I'm a Research Associate in Integrative Cerebral Dynamics working with Professor Y. Ventikos at UCL. My main focus is developing a computational framework that will aid in the understanding of cerebral diseases arising from Dementia (such as Alzheimer's Disease, Vascular Dementia and Normal Pressure Hydrocephalus). We work within the VPH-DARE@IT project, which aims to deliver the first patient-specific predictive models for early differential diagnosis of dementias and their evolution. The foundations of the mathematical modelling that we work on lie in Multiple-Network Poroelastic Theory, adapted to patient specific cases and simulated through a combination of Computational Fluid Dynamics (currently aided by High Performance Computing) and the Finite Element Method. We are developing a modelling platform that can handle, in an anatomically accurate and patient specific manner, the transport and interplay of blood and cerebrospinal fluid with the parenchyma – the neuronal and astrocytic tissue that constitutes the functioning brain.
Primary Affiliation: University College London - London , United Kingdom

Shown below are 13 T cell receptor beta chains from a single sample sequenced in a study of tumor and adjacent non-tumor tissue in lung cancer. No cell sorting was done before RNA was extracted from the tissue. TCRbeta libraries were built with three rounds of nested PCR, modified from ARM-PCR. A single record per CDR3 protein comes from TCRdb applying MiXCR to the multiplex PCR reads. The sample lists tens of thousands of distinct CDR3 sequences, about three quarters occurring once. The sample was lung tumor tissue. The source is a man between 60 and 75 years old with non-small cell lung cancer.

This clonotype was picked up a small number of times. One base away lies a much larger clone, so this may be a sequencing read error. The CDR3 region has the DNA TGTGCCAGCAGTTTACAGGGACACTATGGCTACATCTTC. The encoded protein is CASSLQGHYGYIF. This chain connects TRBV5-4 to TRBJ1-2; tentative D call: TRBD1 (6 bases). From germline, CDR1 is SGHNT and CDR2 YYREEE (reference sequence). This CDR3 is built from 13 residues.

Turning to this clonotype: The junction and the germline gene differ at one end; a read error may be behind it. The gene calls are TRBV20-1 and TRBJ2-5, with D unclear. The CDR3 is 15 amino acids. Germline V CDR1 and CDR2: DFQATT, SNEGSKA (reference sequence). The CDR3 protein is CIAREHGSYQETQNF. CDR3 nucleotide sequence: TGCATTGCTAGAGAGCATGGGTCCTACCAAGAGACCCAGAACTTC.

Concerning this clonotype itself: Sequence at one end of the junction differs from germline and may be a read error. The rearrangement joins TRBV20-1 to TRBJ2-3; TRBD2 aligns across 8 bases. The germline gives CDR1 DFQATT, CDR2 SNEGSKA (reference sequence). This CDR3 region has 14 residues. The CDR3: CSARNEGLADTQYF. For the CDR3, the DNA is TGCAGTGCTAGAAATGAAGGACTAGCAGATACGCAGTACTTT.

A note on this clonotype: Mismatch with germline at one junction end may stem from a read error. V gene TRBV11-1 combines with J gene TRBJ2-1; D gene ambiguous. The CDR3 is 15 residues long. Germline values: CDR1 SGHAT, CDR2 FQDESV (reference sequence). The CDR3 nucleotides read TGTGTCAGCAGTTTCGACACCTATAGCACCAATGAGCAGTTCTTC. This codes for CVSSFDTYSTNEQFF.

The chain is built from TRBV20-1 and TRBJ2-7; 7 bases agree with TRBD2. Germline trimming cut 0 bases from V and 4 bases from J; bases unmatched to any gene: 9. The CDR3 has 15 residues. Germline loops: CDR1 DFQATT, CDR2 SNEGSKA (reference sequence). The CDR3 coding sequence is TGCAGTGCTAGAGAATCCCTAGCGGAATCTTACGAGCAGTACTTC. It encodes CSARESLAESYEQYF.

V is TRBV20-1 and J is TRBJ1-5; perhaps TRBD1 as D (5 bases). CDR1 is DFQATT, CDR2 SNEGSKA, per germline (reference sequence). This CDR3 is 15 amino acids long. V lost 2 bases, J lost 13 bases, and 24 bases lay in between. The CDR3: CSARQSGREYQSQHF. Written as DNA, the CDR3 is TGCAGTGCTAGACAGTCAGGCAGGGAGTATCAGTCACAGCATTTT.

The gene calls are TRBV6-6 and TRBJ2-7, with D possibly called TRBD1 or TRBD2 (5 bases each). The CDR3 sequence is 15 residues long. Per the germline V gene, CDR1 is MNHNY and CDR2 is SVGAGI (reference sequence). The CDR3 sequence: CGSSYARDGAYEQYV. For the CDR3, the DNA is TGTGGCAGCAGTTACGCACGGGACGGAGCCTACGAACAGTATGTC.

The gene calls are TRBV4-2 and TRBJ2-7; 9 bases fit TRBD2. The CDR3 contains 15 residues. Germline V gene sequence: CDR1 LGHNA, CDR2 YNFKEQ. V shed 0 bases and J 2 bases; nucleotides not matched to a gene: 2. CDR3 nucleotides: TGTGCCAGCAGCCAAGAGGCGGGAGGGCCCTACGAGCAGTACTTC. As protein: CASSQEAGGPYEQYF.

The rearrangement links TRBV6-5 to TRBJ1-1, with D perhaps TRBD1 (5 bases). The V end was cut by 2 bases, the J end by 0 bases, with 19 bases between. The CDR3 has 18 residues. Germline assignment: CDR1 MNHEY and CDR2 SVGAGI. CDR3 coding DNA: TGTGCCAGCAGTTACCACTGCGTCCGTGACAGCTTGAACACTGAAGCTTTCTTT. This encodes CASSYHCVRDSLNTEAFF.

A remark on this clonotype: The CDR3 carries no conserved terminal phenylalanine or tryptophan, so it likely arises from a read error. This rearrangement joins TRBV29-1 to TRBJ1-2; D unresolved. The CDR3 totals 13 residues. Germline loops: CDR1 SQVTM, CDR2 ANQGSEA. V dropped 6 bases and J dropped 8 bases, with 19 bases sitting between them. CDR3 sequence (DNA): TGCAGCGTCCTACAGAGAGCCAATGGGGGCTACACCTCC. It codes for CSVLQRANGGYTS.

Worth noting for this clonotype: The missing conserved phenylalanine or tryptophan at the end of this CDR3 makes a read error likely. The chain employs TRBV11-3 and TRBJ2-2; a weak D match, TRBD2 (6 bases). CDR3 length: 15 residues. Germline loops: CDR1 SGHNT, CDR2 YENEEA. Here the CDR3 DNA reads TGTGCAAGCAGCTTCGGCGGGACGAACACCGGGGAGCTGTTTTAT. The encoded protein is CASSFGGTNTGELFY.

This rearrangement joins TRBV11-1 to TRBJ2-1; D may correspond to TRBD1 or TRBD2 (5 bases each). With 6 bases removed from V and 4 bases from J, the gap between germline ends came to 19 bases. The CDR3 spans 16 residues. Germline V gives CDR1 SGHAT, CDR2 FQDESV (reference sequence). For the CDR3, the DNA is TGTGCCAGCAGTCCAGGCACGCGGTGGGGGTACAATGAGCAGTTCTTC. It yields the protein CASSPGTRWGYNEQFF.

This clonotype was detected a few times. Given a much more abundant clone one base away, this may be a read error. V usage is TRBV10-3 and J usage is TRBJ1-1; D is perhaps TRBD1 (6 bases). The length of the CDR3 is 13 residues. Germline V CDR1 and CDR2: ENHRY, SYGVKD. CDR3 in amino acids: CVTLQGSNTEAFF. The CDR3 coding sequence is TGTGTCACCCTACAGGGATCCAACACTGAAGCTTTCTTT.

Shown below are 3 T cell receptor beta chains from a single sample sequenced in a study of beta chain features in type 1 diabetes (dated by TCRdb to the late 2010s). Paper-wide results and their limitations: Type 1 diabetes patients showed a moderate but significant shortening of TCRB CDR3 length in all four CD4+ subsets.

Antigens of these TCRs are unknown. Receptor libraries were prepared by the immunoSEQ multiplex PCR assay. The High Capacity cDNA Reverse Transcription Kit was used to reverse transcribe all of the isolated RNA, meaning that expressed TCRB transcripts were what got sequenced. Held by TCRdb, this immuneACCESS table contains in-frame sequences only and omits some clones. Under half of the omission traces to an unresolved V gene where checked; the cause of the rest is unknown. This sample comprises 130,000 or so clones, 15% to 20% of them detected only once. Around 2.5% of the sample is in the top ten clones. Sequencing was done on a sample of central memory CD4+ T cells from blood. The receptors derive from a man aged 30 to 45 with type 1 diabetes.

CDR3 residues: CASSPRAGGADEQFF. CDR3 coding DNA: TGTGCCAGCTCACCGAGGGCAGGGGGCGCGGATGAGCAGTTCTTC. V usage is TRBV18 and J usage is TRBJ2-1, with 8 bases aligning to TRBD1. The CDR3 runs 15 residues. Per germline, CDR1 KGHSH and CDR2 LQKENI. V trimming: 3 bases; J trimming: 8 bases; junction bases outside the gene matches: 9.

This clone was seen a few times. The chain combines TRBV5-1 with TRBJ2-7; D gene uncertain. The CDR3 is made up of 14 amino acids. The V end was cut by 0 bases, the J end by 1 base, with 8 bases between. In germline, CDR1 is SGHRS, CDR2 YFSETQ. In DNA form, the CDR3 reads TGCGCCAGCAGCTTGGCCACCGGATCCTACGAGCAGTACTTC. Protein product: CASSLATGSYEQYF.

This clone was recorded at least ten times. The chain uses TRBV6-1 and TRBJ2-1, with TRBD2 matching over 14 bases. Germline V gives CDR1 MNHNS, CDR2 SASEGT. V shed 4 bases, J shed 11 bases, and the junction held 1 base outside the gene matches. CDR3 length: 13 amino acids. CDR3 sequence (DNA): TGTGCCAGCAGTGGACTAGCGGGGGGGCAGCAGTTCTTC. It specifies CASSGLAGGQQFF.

There is emerging evidence suggesting that Alzheimer's disease is a vascular disorder, caused by impaired cerebral perfusion, which may be promoted by cardiovascular risk factors that are strongly influenced by lifestyle. In order to develop an understanding of the exact nature of such a hypothesis, a biomechanical understanding of the influence of lifestyle factors is pursued. An extended poroelastic model of perfused parenchymal tissue coupled with separate workflows concerning subject-specific meshes, permeability tensor maps and cerebral blood flow variability is used. The subject-specific datasets used in the modelling of this paper were collected as part of prospective data collection. Two cases were simulated involving male, non-smokers (control and mild cognitive impairment (MCI) case) during two states of activity (high and low). Results showed a marginally reduced clearance of cerebrospinal fluid (CSF)/interstitial fluid (ISF), elevated parenchymal tissue displacement and CSF/ISF accumulation and drainage in the MCI case. The peak perfusion remained at 8 mm s−1 between the two cases.
n: GA. Holzapfel & E Kuhl (ed.), Computer Models in Biomechanics: From Nano to Macro, Springer-Verlag, Heidelberg
This work proposes the implementation of a multiple-network poroelastic theory (MPET) model for the purpose of investigating in detail the transport of water within the cerebral environment. The key advantage of using the MPET representation is that it accounts for fluid transport between CSF, brain parenchyma and cerebral blood. A further novelty in the model is the amalgamation of anatomically accurate Choroid Plexus regions, with their individual feeding arteries. This model is used to demonstrate and discuss the impact of aqueductal stenosis on the cerebral ventricles, along with possible future treatment techniques.